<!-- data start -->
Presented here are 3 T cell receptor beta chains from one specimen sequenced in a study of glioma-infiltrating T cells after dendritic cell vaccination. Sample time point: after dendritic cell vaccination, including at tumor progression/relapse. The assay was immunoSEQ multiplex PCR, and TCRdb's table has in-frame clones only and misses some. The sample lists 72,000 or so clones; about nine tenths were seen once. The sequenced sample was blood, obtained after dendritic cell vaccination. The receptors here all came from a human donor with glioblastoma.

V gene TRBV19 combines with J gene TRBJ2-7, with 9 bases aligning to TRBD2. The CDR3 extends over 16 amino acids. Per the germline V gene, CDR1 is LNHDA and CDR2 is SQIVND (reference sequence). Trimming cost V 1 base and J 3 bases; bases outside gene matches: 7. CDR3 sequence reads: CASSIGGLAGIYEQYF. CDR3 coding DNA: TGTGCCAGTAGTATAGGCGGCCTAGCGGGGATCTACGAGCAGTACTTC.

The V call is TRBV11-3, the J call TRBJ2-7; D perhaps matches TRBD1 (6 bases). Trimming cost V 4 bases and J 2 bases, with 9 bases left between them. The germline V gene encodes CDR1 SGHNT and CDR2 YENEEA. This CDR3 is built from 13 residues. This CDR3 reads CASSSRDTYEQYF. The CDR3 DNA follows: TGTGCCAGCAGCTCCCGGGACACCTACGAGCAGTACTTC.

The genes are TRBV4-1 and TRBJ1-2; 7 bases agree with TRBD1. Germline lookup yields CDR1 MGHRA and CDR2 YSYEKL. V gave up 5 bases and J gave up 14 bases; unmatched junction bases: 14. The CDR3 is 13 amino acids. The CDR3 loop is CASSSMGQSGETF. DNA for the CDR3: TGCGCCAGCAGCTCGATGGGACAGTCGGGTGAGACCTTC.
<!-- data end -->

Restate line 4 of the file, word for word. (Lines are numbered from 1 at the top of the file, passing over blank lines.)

The genes are TRBV4-1 and TRBJ1-2; 7 bases agree with TRBD1. Germline lookup yields CDR1 MGHRA and CDR2 YSYEKL. V gave up 5 bases and J gave up 14 bases; unmatched junction bases: 14. The CDR3 is 13 amino acids. The CDR3 loop is CASSSMGQSGETF. DNA for the CDR3: TGCGCCAGCAGCTCGATGGGACAGTCGGGTGAGACCTTC.